dopderbeck - #61272

May 16th 2011

Steve R., you said:  “A personality with the kind of free will most people assume gods have can’t be modeled by a set of rules,”

I respond:  I don’t really follow this argument.  “Free will” doesn’t imply the absence of any constraints at all.  We can “model” human behavior through psychology and neurobiology, for example, in part because all human “free will” is constrained by the reality in which we live.  God is not constrained by any external environment, but He is constrained by His character—or better put, He acts as He is, in accordance with His character.  Therefore we can talk meaningfully about expectations, hopes and beliefs concerning God’s actions.  I’d certainly agree, however, that the notion of a scientific “model” is not a fully adequate way of speaking about what theology tries to do. 

You also said:  “The word “transcendent” seems to imply that our observations are not
representative of the way the “transcendent” entity actually is”

I respond:  As I suggested in an earlier comment, theological reasoning is always analogical.  A good analogy is “representative” of things as they actually are, though perhaps dimly—that is what analogies do.  It is fair to say that human beings cannot describe God as He “actually is” in the same way in which we can describe, say, what water “actually is” (though even that can prove tricky if we want to avoid mechanistic reductionism, e.g., “water simply = H20”).  But we can use analogies to move towards what God is “like”.  And, Transcendence is only one part of it; God is also Immanent, and in Christ, Incarnate—which is crucial to any Christian epistemology.


Steve Ruble - #61206

May 14th 2011

I might say that hearing and watching that performance was like slowly drinking a luscious, plummy Burgundy.  It’s not a perfect description, but hopefully it’s good enough to communicate something robust about the performance.

Sounds delicious, but I have to make one small but significant correction: your analogy communicates something robust about the experience of hearing and watching the performance, but the analogy wasn’t to the performance itself.  You ask us to infer something about the performance from your experience (which you convey by way of analogy) and given a reasonable amount of knowledge about opera, opera-goers, and oenophiles, we can make certain inferences about the performance, bringing into play our own experiences with operas and wine to perhaps imagine what it would have been like to be there. It’s truly amazing what can be conveyed and appreciated given a shared set of words and experiences.

However, the question when it comes to analogies to transcendent beings is whether we have the requisite shared words and experiences to generate and share meaningful analogies with any assurance that they are truly capturing something about the thing we’re trying to describe. Everyone can see an opera and drink wine, but no man has seen the Father… so how can we tell whether the analogies have any accurate reference to a real thing?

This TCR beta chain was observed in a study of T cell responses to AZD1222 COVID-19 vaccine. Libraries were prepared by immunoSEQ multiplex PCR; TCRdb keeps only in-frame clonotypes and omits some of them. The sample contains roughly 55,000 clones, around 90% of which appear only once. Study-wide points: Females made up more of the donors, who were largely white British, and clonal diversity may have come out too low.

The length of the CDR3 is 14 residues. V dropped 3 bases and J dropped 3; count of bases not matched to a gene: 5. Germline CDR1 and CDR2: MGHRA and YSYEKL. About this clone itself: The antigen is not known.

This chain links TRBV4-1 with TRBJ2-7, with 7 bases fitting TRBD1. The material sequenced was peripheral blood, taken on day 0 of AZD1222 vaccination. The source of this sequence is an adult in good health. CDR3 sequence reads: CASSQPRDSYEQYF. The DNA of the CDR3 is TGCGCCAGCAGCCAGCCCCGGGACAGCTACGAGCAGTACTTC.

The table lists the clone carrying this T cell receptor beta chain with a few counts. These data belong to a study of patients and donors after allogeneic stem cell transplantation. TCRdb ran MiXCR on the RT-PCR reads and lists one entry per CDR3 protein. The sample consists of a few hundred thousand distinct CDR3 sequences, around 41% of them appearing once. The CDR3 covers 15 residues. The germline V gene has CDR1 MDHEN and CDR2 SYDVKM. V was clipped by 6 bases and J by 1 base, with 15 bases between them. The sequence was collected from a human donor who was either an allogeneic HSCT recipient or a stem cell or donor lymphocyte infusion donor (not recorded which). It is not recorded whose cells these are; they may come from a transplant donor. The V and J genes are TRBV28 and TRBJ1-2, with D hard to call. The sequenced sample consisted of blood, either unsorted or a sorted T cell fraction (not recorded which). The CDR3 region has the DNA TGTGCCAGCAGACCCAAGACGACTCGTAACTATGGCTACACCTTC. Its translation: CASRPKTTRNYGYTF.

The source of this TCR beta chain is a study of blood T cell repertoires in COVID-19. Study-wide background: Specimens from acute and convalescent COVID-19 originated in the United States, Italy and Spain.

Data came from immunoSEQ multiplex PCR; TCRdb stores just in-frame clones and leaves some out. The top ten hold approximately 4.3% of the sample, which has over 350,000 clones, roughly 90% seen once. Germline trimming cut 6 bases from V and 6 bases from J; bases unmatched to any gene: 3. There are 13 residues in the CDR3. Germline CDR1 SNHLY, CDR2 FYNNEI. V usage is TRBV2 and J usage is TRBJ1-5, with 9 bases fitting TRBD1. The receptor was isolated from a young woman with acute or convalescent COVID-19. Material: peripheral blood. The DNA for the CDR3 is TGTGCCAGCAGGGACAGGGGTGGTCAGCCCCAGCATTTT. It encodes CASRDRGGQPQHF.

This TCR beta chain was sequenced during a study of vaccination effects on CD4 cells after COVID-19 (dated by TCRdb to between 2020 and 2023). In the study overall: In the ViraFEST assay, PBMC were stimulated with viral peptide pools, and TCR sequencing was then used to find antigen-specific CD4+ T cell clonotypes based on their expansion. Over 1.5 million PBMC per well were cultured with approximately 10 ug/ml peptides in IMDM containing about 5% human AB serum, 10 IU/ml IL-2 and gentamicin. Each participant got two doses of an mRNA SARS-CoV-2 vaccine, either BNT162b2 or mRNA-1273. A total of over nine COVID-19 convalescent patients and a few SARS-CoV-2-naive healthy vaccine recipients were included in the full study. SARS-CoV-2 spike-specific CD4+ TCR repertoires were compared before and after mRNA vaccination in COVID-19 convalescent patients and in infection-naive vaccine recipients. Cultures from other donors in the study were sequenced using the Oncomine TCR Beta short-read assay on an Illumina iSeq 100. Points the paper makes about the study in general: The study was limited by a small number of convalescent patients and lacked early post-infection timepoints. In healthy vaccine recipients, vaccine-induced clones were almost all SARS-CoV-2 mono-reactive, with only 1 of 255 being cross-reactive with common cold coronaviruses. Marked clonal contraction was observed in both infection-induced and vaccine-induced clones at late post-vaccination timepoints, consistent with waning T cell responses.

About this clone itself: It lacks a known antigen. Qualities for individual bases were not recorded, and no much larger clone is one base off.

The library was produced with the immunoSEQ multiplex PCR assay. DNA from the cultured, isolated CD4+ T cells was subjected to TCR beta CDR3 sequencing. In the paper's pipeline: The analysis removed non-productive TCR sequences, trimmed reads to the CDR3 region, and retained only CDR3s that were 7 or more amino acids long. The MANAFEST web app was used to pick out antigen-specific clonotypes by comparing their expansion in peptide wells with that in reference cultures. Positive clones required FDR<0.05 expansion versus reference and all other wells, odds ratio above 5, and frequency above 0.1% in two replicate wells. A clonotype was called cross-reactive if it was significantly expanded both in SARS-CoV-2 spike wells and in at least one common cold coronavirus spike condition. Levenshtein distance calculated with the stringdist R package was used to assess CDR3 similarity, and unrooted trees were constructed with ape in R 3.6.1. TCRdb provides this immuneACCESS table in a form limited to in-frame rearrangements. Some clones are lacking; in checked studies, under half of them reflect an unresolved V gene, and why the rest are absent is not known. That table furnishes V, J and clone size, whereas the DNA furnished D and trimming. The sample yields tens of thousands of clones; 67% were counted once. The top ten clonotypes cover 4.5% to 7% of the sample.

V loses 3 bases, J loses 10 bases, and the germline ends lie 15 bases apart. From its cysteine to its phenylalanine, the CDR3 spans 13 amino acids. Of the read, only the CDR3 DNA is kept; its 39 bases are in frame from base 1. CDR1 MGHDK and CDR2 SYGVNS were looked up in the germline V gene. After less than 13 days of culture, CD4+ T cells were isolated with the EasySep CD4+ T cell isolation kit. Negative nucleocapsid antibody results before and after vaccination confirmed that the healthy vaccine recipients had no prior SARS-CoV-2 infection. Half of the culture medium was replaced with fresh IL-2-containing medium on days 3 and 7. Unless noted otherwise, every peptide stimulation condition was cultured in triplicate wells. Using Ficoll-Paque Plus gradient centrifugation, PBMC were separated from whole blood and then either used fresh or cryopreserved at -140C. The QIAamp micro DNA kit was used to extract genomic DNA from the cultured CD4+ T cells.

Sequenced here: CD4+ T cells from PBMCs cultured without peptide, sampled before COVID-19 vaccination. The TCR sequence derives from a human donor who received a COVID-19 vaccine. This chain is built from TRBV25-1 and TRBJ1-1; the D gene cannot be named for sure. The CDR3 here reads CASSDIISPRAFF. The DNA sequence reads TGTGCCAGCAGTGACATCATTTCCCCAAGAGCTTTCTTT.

dopderbeck - #61273

May 16th 2011

Steve R., you said:  “your analogy communicates something robust about the experience of
hearing and watching the performance, but the analogy wasn’t to the
performance itself.”

I respond:  Fair point, I guess, but I think the analogy still says something about the performance itself.  I could just as well say “the performance was like a luscious, plummy Burgundy.”  If you never saw an opera but you know something about Burgundy, you could know something meaningful about the performance.  Of course, “the map is not the territory”—but that is always the case.

You also said:  “Everyone can see an opera and drink wine, but no man has seen the
Father… so how can we tell whether the analogies have any accurate
reference to a real thing?”

I respond:  This is one reason why the doctrine of the Trinity is fundamental to Christian theology (I will explore this also in a later post).  No one has seen the Father, but we have seen the incarnate Son, who proceeds from the Father, and we have experienced the testimony of the Spirit, who proceeds from the Father and the Son.  Christian epistemology, robust Christian doctrines of creation, revelation, soteriology and ecclesiology, and indeed all of Christian theology, has a Trinitarian shape precisely because the economy of Father, Son and Holy Spirit is essential to anything we can try to say about God.

The analogy of “wine” is particularly interesting here because of its connection to the Eucharist.  In the communion of the Eucharistic celebration we not only see, but touch, smell and taste, who God is and what He is like.


dopderbeck - #61121

May 13th 2011

liberale—on the “how to choose” question, from the perspective of Christian theology, the answer is revealtion and the incarnation. As I note in the body of the post,  
“God has, of course, revealed Himself to us – or else there would be very little point in trying to speak about Him. In scripture, in the proclamation of the Church, in the created world, and most importantly, in Jesus Christ, God has made Himself known.”

I’ll explore this further in my next post.


liberale - #61133

May 13th 2011

Thank you!  Anticipating.